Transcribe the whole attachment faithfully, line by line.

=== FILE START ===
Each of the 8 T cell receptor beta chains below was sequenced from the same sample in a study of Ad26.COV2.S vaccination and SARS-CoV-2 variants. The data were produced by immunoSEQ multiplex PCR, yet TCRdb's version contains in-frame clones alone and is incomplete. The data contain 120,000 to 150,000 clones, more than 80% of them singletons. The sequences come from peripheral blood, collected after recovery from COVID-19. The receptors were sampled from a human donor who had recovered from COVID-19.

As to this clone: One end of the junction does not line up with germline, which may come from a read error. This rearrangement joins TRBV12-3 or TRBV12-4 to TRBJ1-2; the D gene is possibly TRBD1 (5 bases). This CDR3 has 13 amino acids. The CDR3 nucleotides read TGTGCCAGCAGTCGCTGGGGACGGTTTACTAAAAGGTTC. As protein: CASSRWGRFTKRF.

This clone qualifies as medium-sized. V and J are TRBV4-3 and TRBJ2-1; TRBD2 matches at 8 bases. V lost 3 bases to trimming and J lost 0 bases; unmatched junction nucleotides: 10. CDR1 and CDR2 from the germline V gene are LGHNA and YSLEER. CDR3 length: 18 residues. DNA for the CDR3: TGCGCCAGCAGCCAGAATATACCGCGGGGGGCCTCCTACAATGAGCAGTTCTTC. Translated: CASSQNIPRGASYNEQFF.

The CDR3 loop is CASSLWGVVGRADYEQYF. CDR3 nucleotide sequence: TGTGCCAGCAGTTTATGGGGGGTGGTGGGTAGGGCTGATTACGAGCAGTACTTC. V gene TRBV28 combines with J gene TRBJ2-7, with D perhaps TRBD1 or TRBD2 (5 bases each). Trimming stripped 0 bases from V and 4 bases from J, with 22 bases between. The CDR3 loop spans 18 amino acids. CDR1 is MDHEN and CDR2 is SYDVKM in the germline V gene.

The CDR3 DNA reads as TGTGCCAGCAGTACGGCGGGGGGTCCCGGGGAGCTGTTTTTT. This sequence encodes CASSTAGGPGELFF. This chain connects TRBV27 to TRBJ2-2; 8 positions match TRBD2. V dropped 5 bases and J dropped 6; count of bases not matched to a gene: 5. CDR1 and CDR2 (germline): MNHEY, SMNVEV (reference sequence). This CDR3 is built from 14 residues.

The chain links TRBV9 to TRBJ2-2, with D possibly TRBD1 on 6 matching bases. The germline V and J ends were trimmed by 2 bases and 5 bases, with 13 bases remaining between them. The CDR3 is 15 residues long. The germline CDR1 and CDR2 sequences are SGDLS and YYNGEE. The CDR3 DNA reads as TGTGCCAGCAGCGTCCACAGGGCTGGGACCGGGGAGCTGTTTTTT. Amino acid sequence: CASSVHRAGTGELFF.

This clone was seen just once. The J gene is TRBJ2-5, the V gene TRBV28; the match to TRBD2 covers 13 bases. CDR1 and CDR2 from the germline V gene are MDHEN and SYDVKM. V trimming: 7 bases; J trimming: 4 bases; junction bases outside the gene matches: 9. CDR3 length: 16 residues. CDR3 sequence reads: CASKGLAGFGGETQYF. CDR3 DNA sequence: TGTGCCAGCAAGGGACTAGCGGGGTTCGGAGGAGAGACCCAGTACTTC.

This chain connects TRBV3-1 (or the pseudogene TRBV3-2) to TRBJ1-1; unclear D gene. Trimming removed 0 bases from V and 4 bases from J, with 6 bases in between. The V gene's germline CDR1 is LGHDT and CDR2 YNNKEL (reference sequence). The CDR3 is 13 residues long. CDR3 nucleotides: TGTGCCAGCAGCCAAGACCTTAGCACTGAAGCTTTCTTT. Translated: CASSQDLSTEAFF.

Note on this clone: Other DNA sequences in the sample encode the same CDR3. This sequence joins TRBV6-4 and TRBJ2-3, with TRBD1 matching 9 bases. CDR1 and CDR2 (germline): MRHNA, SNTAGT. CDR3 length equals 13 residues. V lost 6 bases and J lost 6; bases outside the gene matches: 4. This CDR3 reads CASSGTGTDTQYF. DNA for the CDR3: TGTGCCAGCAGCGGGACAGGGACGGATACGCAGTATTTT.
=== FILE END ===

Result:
Each of the 8 T cell receptor beta chains below was sequenced from the same sample in a study of Ad26.COV2.S vaccination and SARS-CoV-2 variants. The data were produced by immunoSEQ multiplex PCR, yet TCRdb's version contains in-frame clones alone and is incomplete. The data contain 120,000 to 150,000 clones, more than 80% of them singletons. The sequences come from peripheral blood, collected after recovery from COVID-19. The receptors were sampled from a human donor who had recovered from COVID-19.

As to this clone: One end of the junction does not line up with germline, which may come from a read error. This rearrangement joins TRBV12-3 or TRBV12-4 to TRBJ1-2; the D gene is possibly TRBD1 (5 bases). This CDR3 has 13 amino acids. The CDR3 nucleotides read TGTGCCAGCAGTCGCTGGGGACGGTTTACTAAAAGGTTC. As protein: CASSRWGRFTKRF.

This clone qualifies as medium-sized. V and J are TRBV4-3 and TRBJ2-1; TRBD2 matches at 8 bases. V lost 3 bases to trimming and J lost 0 bases; unmatched junction nucleotides: 10. CDR1 and CDR2 from the germline V gene are LGHNA and YSLEER. CDR3 length: 18 residues. DNA for the CDR3: TGCGCCAGCAGCCAGAATATACCGCGGGGGGCCTCCTACAATGAGCAGTTCTTC. Translated: CASSQNIPRGASYNEQFF.

The CDR3 loop is CASSLWGVVGRADYEQYF. CDR3 nucleotide sequence: TGTGCCAGCAGTTTATGGGGGGTGGTGGGTAGGGCTGATTACGAGCAGTACTTC. V gene TRBV28 combines with J gene TRBJ2-7, with D perhaps TRBD1 or TRBD2 (5 bases each). Trimming stripped 0 bases from V and 4 bases from J, with 22 bases between. The CDR3 loop spans 18 amino acids. CDR1 is MDHEN and CDR2 is SYDVKM in the germline V gene.

The CDR3 DNA reads as TGTGCCAGCAGTACGGCGGGGGGTCCCGGGGAGCTGTTTTTT. This sequence encodes CASSTAGGPGELFF. This chain connects TRBV27 to TRBJ2-2; 8 positions match TRBD2. V dropped 5 bases and J dropped 6; count of bases not matched to a gene: 5. CDR1 and CDR2 (germline): MNHEY, SMNVEV (reference sequence). This CDR3 is built from 14 residues.

The chain links TRBV9 to TRBJ2-2, with D possibly TRBD1 on 6 matching bases. The germline V and J ends were trimmed by 2 bases and 5 bases, with 13 bases remaining between them. The CDR3 is 15 residues long. The germline CDR1 and CDR2 sequences are SGDLS and YYNGEE. The CDR3 DNA reads as TGTGCCAGCAGCGTCCACAGGGCTGGGACCGGGGAGCTGTTTTTT. Amino acid sequence: CASSVHRAGTGELFF.

This clone was seen just once. The J gene is TRBJ2-5, the V gene TRBV28; the match to TRBD2 covers 13 bases. CDR1 and CDR2 from the germline V gene are MDHEN and SYDVKM. V trimming: 7 bases; J trimming: 4 bases; junction bases outside the gene matches: 9. CDR3 length: 16 residues. CDR3 sequence reads: CASKGLAGFGGETQYF. CDR3 DNA sequence: TGTGCCAGCAAGGGACTAGCGGGGTTCGGAGGAGAGACCCAGTACTTC.

This chain connects TRBV3-1 (or the pseudogene TRBV3-2) to TRBJ1-1; unclear D gene. Trimming removed 0 bases from V and 4 bases from J, with 6 bases in between. The V gene's germline CDR1 is LGHDT and CDR2 YNNKEL (reference sequence). The CDR3 is 13 residues long. CDR3 nucleotides: TGTGCCAGCAGCCAAGACCTTAGCACTGAAGCTTTCTTT. Translated: CASSQDLSTEAFF.

Note on this clone: Other DNA sequences in the sample encode the same CDR3. This sequence joins TRBV6-4 and TRBJ2-3, with TRBD1 matching 9 bases. CDR1 and CDR2 (germline): MRHNA, SNTAGT. CDR3 length equals 13 residues. V lost 6 bases and J lost 6; bases outside the gene matches: 4. This CDR3 reads CASSGTGTDTQYF. DNA for the CDR3: TGTGCCAGCAGCGGGACAGGGACGGATACGCAGTATTTT.